BOLDUAN: Thank you, Pete. It's good to see you.

Coming up for us, in some ways, China has never been richer or stronger and its leader spent the past year consolidating his own power. Why that has some China watchers raising alarms now.



BOLDUAN: New this morning, the World Bank is downgrading its forecasts for China's economic growth next year. However, China is gaining strength in large part due to Chinese President Xi Jinping who's ending his year as one of the most powerful leaders in the world. CNN's David Culver has a closer look.

DAVID CULVER, CNN INTERNATIONAL CORRESPONDENT: Walking the streets of China's capital, it's not hard to see who's in charge. There are pictures of President Xi Jinping all over, this poster addressing the firefighting community. At the center of life here is the Chinese Communist Party, but at the center of the party, is this man Xi Jinping.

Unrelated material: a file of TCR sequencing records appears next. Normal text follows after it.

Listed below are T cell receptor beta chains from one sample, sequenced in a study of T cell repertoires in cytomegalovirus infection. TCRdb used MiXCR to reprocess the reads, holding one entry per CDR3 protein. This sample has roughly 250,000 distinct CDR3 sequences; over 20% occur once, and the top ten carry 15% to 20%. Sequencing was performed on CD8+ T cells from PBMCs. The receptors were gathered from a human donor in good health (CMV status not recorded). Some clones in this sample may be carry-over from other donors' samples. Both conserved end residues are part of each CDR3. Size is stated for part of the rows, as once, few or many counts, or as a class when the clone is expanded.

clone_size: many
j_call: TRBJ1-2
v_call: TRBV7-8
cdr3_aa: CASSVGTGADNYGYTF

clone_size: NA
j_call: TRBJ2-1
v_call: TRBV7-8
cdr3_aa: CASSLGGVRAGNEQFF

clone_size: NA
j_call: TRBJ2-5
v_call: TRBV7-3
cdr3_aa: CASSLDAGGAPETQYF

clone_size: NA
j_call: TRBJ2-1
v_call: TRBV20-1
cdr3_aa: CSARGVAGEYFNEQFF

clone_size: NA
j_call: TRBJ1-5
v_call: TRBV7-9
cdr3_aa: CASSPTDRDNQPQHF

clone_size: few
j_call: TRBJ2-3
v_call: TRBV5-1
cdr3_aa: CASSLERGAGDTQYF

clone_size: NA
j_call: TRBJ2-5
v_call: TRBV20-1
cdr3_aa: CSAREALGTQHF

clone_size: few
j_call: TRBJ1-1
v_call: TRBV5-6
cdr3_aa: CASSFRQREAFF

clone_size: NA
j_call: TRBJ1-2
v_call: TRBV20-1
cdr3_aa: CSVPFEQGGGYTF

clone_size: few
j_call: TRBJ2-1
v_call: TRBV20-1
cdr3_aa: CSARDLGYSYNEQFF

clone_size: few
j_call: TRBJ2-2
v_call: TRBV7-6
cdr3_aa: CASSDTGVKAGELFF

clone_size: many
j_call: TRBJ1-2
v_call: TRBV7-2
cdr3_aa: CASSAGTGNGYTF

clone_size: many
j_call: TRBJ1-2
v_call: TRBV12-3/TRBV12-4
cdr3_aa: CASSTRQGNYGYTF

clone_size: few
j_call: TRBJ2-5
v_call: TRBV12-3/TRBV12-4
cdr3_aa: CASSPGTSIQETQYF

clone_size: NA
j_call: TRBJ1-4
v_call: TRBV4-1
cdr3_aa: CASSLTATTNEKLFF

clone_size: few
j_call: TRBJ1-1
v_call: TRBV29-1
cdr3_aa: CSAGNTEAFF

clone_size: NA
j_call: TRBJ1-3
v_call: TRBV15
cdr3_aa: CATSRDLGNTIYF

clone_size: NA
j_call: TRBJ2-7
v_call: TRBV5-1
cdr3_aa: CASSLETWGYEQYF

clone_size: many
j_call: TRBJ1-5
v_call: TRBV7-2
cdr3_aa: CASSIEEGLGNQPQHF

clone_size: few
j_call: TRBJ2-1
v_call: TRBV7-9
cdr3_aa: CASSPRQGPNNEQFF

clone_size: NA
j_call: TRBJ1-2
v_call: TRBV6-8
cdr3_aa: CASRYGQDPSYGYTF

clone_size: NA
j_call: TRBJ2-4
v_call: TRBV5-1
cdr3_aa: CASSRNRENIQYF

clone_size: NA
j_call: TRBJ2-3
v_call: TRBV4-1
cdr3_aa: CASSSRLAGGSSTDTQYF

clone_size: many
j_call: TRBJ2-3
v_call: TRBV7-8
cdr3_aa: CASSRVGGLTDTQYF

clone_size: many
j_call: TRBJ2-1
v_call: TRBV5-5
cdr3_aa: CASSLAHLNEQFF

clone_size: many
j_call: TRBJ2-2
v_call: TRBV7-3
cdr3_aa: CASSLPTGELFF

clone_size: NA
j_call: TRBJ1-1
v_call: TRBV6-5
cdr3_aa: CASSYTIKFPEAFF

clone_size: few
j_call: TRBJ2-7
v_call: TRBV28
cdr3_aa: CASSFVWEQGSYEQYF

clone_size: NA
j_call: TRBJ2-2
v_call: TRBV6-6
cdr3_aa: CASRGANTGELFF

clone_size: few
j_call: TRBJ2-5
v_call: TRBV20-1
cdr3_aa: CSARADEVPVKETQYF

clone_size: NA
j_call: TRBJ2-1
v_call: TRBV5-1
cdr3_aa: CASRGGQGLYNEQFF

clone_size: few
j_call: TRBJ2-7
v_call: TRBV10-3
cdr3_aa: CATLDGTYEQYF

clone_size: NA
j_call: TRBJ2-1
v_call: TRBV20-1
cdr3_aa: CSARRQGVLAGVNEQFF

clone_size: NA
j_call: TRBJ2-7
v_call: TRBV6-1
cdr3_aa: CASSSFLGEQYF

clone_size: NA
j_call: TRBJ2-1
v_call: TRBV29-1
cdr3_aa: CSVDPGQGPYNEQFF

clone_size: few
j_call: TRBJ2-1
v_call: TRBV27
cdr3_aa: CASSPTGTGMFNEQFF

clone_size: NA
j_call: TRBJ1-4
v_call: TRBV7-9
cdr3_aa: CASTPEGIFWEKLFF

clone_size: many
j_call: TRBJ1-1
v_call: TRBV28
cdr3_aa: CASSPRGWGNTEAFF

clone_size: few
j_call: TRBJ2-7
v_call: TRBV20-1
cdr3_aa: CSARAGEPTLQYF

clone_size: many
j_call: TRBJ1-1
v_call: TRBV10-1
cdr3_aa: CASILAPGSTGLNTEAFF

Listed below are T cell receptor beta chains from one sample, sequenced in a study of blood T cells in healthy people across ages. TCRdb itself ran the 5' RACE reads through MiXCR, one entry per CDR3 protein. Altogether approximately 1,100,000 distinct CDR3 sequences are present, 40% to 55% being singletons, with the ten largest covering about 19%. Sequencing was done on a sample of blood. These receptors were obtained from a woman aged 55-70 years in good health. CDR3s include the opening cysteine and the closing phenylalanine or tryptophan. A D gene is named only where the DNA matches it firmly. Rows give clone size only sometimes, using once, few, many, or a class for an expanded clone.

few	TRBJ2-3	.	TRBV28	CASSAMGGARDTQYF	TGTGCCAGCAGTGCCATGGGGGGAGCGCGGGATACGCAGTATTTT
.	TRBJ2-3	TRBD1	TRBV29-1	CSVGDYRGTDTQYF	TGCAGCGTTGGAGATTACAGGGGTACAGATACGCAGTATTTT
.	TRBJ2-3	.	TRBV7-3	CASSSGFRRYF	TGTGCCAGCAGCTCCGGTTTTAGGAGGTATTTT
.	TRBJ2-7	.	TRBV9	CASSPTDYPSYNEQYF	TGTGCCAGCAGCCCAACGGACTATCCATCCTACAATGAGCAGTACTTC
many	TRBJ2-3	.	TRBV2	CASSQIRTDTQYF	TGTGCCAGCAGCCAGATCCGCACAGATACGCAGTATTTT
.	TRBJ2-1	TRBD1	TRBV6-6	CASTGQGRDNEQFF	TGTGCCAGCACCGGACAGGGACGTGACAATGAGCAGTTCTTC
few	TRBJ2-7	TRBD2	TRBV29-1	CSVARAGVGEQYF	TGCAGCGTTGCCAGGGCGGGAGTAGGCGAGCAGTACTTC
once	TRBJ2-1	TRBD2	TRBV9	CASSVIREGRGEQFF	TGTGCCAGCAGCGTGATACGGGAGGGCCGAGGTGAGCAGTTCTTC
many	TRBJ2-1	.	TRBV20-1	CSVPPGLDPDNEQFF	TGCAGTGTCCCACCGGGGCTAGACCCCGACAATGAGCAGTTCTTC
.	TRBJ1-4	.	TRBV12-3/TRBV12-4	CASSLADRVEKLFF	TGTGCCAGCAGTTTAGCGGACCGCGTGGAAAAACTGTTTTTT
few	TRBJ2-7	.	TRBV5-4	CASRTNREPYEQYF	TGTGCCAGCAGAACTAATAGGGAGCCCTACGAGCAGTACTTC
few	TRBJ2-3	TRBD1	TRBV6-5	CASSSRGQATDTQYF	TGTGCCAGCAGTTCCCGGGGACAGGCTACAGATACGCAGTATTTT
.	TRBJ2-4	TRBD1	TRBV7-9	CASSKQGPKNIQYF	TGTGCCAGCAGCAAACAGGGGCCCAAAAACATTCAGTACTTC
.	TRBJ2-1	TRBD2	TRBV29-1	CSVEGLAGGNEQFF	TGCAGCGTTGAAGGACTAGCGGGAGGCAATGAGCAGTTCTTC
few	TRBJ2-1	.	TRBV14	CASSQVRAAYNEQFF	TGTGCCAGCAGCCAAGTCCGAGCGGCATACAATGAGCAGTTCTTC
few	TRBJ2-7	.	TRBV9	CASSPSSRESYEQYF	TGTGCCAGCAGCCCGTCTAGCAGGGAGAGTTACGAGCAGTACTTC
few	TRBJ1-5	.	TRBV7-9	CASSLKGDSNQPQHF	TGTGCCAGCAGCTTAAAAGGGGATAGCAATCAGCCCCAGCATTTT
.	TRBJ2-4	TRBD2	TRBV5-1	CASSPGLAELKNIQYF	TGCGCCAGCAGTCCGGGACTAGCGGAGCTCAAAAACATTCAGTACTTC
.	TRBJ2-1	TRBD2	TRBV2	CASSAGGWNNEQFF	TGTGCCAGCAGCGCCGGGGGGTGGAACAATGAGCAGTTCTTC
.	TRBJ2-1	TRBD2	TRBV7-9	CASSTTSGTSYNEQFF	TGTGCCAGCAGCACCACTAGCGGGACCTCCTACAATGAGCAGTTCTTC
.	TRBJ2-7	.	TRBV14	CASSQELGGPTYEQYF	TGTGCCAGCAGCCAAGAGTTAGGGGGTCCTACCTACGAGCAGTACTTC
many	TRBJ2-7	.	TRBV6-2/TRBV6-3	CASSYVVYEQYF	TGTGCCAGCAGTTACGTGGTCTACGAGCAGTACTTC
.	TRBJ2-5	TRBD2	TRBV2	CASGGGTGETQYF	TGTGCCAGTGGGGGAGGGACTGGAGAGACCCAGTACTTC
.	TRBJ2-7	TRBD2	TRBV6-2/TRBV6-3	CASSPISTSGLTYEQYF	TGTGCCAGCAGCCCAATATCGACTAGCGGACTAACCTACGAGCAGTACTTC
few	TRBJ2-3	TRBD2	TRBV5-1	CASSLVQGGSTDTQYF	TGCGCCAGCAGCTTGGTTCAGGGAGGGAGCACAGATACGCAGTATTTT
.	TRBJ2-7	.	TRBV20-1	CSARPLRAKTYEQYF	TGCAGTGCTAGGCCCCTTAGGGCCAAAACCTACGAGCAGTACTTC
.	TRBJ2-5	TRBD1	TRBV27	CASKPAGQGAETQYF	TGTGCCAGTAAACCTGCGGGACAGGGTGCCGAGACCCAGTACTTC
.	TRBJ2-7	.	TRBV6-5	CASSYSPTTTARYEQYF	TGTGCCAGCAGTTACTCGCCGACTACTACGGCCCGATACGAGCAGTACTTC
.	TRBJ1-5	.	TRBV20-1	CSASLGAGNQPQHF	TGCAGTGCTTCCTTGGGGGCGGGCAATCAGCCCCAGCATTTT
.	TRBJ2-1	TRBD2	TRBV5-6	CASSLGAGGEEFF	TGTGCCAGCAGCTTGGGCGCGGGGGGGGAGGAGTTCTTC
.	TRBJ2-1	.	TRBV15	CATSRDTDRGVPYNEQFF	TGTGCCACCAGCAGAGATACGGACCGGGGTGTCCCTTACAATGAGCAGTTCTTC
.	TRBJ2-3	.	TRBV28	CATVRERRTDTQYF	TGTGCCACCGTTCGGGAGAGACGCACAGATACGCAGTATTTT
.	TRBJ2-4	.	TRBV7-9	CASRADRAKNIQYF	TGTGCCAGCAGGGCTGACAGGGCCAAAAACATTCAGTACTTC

CULVER (voice-over): 2021 saw major steps to further consolidate power. In an early November meeting of China's ruling elites, the 400 or so top party officials passed an almost unprecedented resolution highlighting the role of its current leader and Chinese President Xi Jinping on the nation's triumphant rise on the global stage.

PROF. VICTOR SHIH, UNIVERSITY OF CALIFORNIA, SAN DIEGO: He wants to really highlight his own contribution to the development of the party that also will seal his legitimate rule over China in the foreseeable future, then, of course, no one would challenge his power within the party.

CULVER (on camera): Inside national museums like this one, President Xi Jinping has an elevated themselves to be on par with past Paramount leaders like Deng Xiaoping, and even the most famous, Mao Zedong.